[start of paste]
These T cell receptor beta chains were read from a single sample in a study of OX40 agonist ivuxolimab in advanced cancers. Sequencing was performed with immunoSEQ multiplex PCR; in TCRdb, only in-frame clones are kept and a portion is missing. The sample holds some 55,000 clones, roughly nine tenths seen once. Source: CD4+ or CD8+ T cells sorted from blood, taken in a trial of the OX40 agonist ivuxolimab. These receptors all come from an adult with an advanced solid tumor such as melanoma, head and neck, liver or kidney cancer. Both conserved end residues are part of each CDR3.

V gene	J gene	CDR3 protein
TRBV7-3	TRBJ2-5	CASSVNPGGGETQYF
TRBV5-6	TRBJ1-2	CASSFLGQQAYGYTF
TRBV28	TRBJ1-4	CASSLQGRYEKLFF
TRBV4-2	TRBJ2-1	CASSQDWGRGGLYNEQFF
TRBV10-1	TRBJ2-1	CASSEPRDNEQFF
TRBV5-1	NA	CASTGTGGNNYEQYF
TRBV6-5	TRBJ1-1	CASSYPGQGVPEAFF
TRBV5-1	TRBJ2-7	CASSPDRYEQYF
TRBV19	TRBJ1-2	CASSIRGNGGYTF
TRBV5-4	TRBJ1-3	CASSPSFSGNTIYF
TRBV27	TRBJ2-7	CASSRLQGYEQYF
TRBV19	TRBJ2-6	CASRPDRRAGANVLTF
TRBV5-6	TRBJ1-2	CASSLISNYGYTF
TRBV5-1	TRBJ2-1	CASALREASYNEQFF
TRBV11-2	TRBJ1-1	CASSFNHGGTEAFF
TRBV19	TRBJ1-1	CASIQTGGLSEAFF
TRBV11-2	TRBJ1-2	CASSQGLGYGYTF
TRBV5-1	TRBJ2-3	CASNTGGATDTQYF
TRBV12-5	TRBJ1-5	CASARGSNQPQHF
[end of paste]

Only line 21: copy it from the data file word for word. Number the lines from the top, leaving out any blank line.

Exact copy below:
TRBV12-5	TRBJ1-5	CASARGSNQPQHF